Barry Daniels' birdseye maple thinline archtop electric guitar [Pictures] - created 07-30-2006
Daniels, Barry - 07/30/2006.16:36:55
Here is my latest. Specifics:
Solid spruce top
3/4 length spruce block
Laminated birdseye maple b&s
Ebony fretboard and peghead overlay
Gibson humbuckers, TonePro bridge
Nitro lacquer finish
I made the laminated back and sides with a vacuum bag and a two part form.
Here is the back. Bookmatched birdseye on both inner and outer faces with three plys of mahogany veneer in the interior.
Closeup of the hardware. The photo is too dark to tell, but that is a plastic tortise shell pickguard. All binding is cream colored plastic.
This inlay took way too much time.
Love that bird inlay!
Very pretty! The headstock is nice, original and well done. I am sure it took a lot of time.
Another sweet ax that I'll never get to know *^#!.
Looks comfy, responsive & classy.
Excellent work, Barry. Love that headstock. I hate to think of the amount of work that much birdseye maple carving adds up to be.
Keep up the nice work, Barry!
Ellie, the back and sides are laminated.
Nice work Barry! Sure would like to see the bracing inside there. Beautiful work and design.
Really classy and I bet it plays even better than it looks!
Barry, how did you do the engraving on the peghead? That looks just great.
That is just sweet! Nice stuff Barry!
Thanks for the nice comments folks.
Mark, The lines on the heron and banner were engraved with a graver. The text, however, is a decal. There is no way I would have attempted that by engraving. If I was that good at engraving, I would get a job at the mint. The decal was simply laid on top of the MOP and lacquered over. How do you like the trees?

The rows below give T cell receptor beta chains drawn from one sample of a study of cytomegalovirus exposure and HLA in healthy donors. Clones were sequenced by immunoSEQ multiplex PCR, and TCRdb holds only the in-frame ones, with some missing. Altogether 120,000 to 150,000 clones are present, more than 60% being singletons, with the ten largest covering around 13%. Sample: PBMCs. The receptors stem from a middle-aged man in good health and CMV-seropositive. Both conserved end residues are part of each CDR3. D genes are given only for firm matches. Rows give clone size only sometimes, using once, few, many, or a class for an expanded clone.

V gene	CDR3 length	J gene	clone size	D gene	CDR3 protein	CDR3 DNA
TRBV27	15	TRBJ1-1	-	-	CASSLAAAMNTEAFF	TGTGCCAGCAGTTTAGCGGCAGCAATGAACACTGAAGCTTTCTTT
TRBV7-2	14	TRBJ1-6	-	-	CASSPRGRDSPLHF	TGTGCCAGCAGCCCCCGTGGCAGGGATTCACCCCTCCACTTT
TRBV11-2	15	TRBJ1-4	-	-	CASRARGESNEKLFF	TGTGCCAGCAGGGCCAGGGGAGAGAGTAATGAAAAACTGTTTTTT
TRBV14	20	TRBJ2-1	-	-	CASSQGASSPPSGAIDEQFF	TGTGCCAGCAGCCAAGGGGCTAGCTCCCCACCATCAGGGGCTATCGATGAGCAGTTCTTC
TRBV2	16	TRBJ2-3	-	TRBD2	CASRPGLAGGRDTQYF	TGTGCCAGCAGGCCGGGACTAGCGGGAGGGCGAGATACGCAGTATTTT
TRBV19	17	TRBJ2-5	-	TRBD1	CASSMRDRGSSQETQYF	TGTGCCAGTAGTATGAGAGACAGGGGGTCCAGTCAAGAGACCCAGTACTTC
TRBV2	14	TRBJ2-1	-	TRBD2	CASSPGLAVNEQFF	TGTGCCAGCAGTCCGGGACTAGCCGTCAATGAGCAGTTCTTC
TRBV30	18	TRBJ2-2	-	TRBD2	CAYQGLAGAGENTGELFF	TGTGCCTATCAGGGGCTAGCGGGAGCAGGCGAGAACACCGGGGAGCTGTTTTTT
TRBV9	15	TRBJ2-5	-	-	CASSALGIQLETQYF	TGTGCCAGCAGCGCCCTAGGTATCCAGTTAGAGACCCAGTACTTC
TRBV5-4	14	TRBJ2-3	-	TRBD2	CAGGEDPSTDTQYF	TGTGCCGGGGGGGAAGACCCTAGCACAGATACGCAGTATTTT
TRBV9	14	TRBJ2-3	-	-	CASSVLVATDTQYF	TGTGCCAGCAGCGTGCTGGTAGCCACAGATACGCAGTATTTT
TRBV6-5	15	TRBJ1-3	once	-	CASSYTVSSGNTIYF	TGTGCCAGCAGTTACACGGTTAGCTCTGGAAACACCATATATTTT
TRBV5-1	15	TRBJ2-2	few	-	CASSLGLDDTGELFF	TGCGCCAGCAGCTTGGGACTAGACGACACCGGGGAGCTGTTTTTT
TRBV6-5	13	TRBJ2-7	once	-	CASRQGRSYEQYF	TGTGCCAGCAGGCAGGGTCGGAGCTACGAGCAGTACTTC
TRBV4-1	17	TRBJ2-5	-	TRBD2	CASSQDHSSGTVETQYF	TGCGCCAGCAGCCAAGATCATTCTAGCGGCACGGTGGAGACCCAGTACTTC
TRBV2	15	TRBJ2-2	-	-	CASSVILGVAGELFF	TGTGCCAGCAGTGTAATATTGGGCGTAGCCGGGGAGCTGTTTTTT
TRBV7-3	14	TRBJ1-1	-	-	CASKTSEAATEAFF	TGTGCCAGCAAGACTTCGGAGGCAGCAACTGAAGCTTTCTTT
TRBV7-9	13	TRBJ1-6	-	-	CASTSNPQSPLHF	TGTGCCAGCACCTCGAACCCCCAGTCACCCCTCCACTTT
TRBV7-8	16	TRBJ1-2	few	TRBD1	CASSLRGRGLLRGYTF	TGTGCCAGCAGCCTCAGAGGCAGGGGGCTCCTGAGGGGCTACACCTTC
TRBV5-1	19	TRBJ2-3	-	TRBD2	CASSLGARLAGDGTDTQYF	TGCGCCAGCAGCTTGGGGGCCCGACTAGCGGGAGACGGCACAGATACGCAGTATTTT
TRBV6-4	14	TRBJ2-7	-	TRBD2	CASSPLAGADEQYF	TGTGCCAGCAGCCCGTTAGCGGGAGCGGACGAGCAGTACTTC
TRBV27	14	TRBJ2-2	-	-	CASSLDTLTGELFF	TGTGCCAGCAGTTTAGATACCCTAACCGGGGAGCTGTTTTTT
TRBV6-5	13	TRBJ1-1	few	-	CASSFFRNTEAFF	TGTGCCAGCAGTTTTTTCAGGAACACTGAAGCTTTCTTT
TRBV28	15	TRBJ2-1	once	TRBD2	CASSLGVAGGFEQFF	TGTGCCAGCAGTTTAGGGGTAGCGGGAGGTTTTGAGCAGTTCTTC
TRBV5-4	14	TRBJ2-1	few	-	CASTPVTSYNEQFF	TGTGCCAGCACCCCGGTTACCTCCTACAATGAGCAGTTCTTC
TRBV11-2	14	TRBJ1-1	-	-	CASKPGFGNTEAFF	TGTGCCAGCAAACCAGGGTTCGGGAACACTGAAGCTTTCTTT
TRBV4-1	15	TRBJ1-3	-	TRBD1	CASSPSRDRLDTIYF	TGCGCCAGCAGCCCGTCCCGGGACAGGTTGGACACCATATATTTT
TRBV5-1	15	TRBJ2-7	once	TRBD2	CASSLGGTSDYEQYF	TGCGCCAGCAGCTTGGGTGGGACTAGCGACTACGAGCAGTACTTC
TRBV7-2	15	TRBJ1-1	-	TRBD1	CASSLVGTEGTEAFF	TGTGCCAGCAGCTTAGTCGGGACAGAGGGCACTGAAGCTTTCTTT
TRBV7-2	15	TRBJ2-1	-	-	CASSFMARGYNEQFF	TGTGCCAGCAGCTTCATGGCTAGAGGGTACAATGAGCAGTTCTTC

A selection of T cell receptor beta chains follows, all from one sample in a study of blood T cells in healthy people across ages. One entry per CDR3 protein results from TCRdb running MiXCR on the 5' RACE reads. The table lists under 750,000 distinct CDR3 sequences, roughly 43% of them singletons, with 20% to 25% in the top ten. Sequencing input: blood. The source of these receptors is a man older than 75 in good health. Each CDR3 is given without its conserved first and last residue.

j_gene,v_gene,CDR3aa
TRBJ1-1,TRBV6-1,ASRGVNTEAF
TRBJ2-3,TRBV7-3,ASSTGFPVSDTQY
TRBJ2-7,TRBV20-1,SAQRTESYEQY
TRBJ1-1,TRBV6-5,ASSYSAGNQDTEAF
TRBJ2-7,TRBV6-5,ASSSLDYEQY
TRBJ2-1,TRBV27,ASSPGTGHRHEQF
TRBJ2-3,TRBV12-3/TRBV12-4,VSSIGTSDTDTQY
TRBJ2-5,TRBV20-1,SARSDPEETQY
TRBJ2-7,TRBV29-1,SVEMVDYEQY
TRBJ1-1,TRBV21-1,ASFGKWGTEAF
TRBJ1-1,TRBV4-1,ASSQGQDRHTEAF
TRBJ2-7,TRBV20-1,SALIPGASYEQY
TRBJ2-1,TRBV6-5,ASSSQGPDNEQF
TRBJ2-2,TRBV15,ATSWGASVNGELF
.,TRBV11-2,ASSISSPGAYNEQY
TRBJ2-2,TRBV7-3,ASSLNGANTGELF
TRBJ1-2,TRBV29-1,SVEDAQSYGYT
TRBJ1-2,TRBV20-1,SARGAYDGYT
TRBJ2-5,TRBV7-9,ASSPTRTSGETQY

Ken, I will see if I can find a photo of the insides, but basically there is a 4" wide spruce block tying the top to the back that extends about an inch past the stop bar studs. There are no other braces. The top was left flat in the area above the block.
That engraving sure did look good!
I like the trees a lot, what is the green material you used there?
Ay yi yi! That is beautiful Barry!
Wow, great stuff to aspire to Barry. I'm assuming that it's a commission that won't be around too long so have fun while you can.
Mark, the treeline was made with a veneer log that included some green dyed veneer, mahogany veneer and maple veneer. There is also some green veneer in the cattails.
Darrel, Yep, it was a commission and is already gone. But I have the forms to build myself another
Barry that is a beauty indeed! The inlay I am sure was time consuming -- but ya gotta be pretty pleased with it and yourself.
Where did you get MOP big enough to do the bird? (Lastly -- you got birds like that in the Woodlands
Barry--Nice looking nut. Micarta? Corian?
Nelson, the nut is bone. Wouldn't use any other thing.
Anthony, Sorry, I don't remember where I got the MOP. The head of the bird is a separate piece of MOP from the body.
The bird is a snowy egret which we have a lot of here on the gulf coast. They like to stand motionless in roadside ditches waiting for lunch. Yep, we got water birds and trees.